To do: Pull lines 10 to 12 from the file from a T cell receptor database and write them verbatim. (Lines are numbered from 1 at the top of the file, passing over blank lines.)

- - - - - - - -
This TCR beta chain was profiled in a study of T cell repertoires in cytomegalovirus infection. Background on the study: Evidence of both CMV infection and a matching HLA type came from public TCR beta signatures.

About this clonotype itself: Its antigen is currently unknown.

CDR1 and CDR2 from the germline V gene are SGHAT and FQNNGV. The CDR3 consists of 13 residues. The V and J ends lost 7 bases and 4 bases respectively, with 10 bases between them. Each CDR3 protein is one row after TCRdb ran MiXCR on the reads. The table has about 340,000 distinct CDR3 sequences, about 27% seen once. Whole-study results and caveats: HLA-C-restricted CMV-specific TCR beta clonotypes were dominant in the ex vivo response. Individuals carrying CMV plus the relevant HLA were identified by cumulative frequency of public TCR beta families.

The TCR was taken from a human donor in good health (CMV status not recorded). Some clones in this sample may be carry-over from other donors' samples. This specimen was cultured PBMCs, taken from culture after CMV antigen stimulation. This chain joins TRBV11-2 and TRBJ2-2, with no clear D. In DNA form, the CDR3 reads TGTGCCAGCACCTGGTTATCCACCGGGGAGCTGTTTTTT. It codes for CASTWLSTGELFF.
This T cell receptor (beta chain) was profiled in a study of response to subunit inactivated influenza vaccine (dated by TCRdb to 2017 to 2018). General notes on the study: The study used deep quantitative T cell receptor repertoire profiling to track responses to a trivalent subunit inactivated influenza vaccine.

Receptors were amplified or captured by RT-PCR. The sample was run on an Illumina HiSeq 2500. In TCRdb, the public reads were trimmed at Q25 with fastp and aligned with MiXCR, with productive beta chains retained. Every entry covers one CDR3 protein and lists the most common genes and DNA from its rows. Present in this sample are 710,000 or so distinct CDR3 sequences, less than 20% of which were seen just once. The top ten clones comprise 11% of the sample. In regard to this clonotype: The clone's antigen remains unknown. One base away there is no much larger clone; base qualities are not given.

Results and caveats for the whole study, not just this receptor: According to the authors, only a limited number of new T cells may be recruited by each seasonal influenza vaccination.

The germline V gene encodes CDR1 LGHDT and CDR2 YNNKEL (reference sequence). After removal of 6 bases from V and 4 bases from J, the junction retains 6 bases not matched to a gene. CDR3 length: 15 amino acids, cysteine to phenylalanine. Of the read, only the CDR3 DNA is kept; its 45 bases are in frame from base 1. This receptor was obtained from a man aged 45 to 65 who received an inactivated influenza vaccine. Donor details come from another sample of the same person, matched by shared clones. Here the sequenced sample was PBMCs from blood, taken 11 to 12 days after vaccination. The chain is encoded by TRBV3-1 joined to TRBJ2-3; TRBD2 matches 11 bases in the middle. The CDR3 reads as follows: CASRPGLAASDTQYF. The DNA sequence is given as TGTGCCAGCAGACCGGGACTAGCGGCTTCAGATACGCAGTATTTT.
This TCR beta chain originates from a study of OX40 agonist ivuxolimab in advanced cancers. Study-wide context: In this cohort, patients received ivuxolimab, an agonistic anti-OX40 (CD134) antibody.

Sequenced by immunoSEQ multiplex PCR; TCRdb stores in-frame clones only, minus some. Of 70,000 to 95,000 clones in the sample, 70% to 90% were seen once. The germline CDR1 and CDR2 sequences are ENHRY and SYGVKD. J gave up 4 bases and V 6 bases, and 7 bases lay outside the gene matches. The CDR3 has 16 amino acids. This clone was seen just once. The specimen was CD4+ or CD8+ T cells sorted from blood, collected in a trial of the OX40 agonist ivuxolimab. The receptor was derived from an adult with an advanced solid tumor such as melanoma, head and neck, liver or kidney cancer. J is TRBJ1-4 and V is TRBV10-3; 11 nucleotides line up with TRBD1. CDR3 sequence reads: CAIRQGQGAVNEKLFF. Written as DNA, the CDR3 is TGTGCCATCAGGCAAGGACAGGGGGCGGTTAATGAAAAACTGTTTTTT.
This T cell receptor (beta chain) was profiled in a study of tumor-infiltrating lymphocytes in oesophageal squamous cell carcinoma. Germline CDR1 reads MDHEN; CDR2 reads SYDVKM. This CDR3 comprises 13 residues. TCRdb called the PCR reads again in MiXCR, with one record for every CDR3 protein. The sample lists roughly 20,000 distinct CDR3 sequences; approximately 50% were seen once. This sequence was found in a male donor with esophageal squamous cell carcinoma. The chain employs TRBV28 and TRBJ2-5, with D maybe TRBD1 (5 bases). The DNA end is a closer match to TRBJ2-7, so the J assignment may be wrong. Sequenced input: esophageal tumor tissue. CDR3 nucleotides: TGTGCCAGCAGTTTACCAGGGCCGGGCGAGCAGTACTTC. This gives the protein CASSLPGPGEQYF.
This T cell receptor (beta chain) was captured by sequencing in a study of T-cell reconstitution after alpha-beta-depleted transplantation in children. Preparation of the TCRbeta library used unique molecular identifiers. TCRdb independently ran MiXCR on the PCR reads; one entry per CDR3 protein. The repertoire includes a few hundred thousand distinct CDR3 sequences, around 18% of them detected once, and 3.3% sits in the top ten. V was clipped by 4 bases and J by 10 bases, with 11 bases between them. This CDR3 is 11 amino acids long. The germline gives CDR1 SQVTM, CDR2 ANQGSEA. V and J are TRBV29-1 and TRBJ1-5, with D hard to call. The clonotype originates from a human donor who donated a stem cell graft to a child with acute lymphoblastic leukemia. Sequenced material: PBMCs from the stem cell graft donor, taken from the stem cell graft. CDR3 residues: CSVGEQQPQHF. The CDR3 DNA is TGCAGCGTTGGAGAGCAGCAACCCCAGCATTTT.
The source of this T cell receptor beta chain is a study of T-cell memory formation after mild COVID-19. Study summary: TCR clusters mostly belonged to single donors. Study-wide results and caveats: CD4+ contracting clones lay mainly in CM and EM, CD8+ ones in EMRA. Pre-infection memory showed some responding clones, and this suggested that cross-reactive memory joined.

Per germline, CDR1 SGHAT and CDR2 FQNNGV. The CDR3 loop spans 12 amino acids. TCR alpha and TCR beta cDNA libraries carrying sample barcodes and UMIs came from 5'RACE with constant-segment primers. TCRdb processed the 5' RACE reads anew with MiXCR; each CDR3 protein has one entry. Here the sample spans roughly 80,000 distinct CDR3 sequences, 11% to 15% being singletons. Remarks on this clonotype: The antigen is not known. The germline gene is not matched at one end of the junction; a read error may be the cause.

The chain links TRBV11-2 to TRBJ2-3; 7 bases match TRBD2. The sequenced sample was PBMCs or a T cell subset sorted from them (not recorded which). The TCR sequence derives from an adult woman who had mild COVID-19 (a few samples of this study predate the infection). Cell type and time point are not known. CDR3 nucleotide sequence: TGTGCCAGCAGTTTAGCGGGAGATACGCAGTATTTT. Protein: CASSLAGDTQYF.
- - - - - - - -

Sequenced by immunoSEQ multiplex PCR; TCRdb stores in-frame clones only, minus some. Of 70,000 to 95,000 clones in the sample, 70% to 90% were seen once. The germline CDR1 and CDR2 sequences are ENHRY and SYGVKD. J gave up 4 bases and V 6 bases, and 7 bases lay outside the gene matches. The CDR3 has 16 amino acids. This clone was seen just once. The specimen was CD4+ or CD8+ T cells sorted from blood, collected in a trial of the OX40 agonist ivuxolimab. The receptor was derived from an adult with an advanced solid tumor such as melanoma, head and neck, liver or kidney cancer. J is TRBJ1-4 and V is TRBV10-3; 11 nucleotides line up with TRBD1. CDR3 sequence reads: CAIRQGQGAVNEKLFF. Written as DNA, the CDR3 is TGTGCCATCAGGCAAGGACAGGGGGCGGTTAATGAAAAACTGTTTTTT.
This T cell receptor (beta chain) was profiled in a study of tumor-infiltrating lymphocytes in oesophageal squamous cell carcinoma. Germline CDR1 reads MDHEN; CDR2 reads SYDVKM. This CDR3 comprises 13 residues. TCRdb called the PCR reads again in MiXCR, with one record for every CDR3 protein. The sample lists roughly 20,000 distinct CDR3 sequences; approximately 50% were seen once. This sequence was found in a male donor with esophageal squamous cell carcinoma. The chain employs TRBV28 and TRBJ2-5, with D maybe TRBD1 (5 bases). The DNA end is a closer match to TRBJ2-7, so the J assignment may be wrong. Sequenced input: esophageal tumor tissue. CDR3 nucleotides: TGTGCCAGCAGTTTACCAGGGCCGGGCGAGCAGTACTTC. This gives the protein CASSLPGPGEQYF.
This T cell receptor (beta chain) was captured by sequencing in a study of T-cell reconstitution after alpha-beta-depleted transplantation in children. Preparation of the TCRbeta library used unique molecular identifiers. TCRdb independently ran MiXCR on the PCR reads; one entry per CDR3 protein. The repertoire includes a few hundred thousand distinct CDR3 sequences, around 18% of them detected once, and 3.3% sits in the top ten. V was clipped by 4 bases and J by 10 bases, with 11 bases between them. This CDR3 is 11 amino acids long. The germline gives CDR1 SQVTM, CDR2 ANQGSEA. V and J are TRBV29-1 and TRBJ1-5, with D hard to call. The clonotype originates from a human donor who donated a stem cell graft to a child with acute lymphoblastic leukemia. Sequenced material: PBMCs from the stem cell graft donor, taken from the stem cell graft. CDR3 residues: CSVGEQQPQHF. The CDR3 DNA is TGCAGCGTTGGAGAGCAGCAACCCCAGCATTTT.